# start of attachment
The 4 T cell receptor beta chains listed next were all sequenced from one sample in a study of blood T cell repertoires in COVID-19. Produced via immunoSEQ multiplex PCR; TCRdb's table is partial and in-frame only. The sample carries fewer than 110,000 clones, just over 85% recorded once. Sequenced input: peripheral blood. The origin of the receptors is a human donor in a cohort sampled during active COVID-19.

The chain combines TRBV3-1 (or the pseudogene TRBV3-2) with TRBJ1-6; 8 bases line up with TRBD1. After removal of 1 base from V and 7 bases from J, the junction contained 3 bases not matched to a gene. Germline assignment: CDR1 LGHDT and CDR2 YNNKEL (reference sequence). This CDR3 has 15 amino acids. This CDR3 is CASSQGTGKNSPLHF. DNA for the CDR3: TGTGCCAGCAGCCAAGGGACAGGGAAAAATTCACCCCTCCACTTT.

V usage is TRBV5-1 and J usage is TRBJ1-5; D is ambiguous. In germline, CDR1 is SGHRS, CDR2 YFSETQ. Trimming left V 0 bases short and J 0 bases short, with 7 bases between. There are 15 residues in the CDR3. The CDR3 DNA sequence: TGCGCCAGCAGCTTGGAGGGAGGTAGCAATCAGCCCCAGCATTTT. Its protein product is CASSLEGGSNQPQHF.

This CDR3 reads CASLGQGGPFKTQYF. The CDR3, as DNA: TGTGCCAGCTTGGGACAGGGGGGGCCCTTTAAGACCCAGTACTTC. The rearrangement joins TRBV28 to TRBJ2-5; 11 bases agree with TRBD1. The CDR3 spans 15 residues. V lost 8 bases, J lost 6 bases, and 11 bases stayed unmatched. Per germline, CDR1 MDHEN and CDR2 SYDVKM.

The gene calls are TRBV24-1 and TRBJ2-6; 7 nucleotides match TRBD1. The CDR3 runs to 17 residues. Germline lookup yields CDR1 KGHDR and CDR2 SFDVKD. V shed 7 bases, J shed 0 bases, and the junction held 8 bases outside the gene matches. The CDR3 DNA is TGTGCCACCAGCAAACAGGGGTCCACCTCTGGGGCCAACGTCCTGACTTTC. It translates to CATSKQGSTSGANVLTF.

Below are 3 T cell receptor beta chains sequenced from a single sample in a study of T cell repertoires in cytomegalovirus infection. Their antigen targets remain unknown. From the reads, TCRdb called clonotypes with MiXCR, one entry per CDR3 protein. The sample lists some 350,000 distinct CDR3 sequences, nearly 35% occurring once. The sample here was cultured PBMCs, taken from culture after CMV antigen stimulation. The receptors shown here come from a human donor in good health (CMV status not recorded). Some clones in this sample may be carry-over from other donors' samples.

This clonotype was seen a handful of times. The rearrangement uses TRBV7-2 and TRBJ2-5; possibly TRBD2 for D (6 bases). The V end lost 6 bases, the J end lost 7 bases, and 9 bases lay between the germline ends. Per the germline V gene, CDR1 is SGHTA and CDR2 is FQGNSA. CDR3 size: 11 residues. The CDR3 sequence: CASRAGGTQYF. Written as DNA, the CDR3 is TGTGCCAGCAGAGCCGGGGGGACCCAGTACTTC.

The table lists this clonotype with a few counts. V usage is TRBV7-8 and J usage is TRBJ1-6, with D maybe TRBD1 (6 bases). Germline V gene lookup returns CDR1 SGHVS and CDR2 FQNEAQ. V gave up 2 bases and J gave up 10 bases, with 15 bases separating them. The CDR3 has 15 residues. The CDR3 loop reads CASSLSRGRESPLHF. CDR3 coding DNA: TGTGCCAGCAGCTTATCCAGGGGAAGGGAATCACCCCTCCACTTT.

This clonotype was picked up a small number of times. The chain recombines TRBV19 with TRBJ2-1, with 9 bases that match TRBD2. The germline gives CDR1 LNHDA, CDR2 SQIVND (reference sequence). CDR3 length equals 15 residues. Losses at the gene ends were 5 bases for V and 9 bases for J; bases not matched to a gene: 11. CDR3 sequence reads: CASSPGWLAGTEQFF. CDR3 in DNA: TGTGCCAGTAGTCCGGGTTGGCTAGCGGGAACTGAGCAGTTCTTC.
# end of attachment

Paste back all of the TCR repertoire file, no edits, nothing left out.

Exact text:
The 4 T cell receptor beta chains listed next were all sequenced from one sample in a study of blood T cell repertoires in COVID-19. Produced via immunoSEQ multiplex PCR; TCRdb's table is partial and in-frame only. The sample carries fewer than 110,000 clones, just over 85% recorded once. Sequenced input: peripheral blood. The origin of the receptors is a human donor in a cohort sampled during active COVID-19.

The chain combines TRBV3-1 (or the pseudogene TRBV3-2) with TRBJ1-6; 8 bases line up with TRBD1. After removal of 1 base from V and 7 bases from J, the junction contained 3 bases not matched to a gene. Germline assignment: CDR1 LGHDT and CDR2 YNNKEL (reference sequence). This CDR3 has 15 amino acids. This CDR3 is CASSQGTGKNSPLHF. DNA for the CDR3: TGTGCCAGCAGCCAAGGGACAGGGAAAAATTCACCCCTCCACTTT.

V usage is TRBV5-1 and J usage is TRBJ1-5; D is ambiguous. In germline, CDR1 is SGHRS, CDR2 YFSETQ. Trimming left V 0 bases short and J 0 bases short, with 7 bases between. There are 15 residues in the CDR3. The CDR3 DNA sequence: TGCGCCAGCAGCTTGGAGGGAGGTAGCAATCAGCCCCAGCATTTT. Its protein product is CASSLEGGSNQPQHF.

This CDR3 reads CASLGQGGPFKTQYF. The CDR3, as DNA: TGTGCCAGCTTGGGACAGGGGGGGCCCTTTAAGACCCAGTACTTC. The rearrangement joins TRBV28 to TRBJ2-5; 11 bases agree with TRBD1. The CDR3 spans 15 residues. V lost 8 bases, J lost 6 bases, and 11 bases stayed unmatched. Per germline, CDR1 MDHEN and CDR2 SYDVKM.

The gene calls are TRBV24-1 and TRBJ2-6; 7 nucleotides match TRBD1. The CDR3 runs to 17 residues. Germline lookup yields CDR1 KGHDR and CDR2 SFDVKD. V shed 7 bases, J shed 0 bases, and the junction held 8 bases outside the gene matches. The CDR3 DNA is TGTGCCACCAGCAAACAGGGGTCCACCTCTGGGGCCAACGTCCTGACTTTC. It translates to CATSKQGSTSGANVLTF.

Below are 3 T cell receptor beta chains sequenced from a single sample in a study of T cell repertoires in cytomegalovirus infection. Their antigen targets remain unknown. From the reads, TCRdb called clonotypes with MiXCR, one entry per CDR3 protein. The sample lists some 350,000 distinct CDR3 sequences, nearly 35% occurring once. The sample here was cultured PBMCs, taken from culture after CMV antigen stimulation. The receptors shown here come from a human donor in good health (CMV status not recorded). Some clones in this sample may be carry-over from other donors' samples.

This clonotype was seen a handful of times. The rearrangement uses TRBV7-2 and TRBJ2-5; possibly TRBD2 for D (6 bases). The V end lost 6 bases, the J end lost 7 bases, and 9 bases lay between the germline ends. Per the germline V gene, CDR1 is SGHTA and CDR2 is FQGNSA. CDR3 size: 11 residues. The CDR3 sequence: CASRAGGTQYF. Written as DNA, the CDR3 is TGTGCCAGCAGAGCCGGGGGGACCCAGTACTTC.

The table lists this clonotype with a few counts. V usage is TRBV7-8 and J usage is TRBJ1-6, with D maybe TRBD1 (6 bases). Germline V gene lookup returns CDR1 SGHVS and CDR2 FQNEAQ. V gave up 2 bases and J gave up 10 bases, with 15 bases separating them. The CDR3 has 15 residues. The CDR3 loop reads CASSLSRGRESPLHF. CDR3 coding DNA: TGTGCCAGCAGCTTATCCAGGGGAAGGGAATCACCCCTCCACTTT.

This clonotype was picked up a small number of times. The chain recombines TRBV19 with TRBJ2-1, with 9 bases that match TRBD2. The germline gives CDR1 LNHDA, CDR2 SQIVND (reference sequence). CDR3 length equals 15 residues. Losses at the gene ends were 5 bases for V and 9 bases for J; bases not matched to a gene: 11. CDR3 sequence reads: CASSPGWLAGTEQFF. CDR3 in DNA: TGTGCCAGTAGTCCGGGTTGGCTAGCGGGAACTGAGCAGTTCTTC.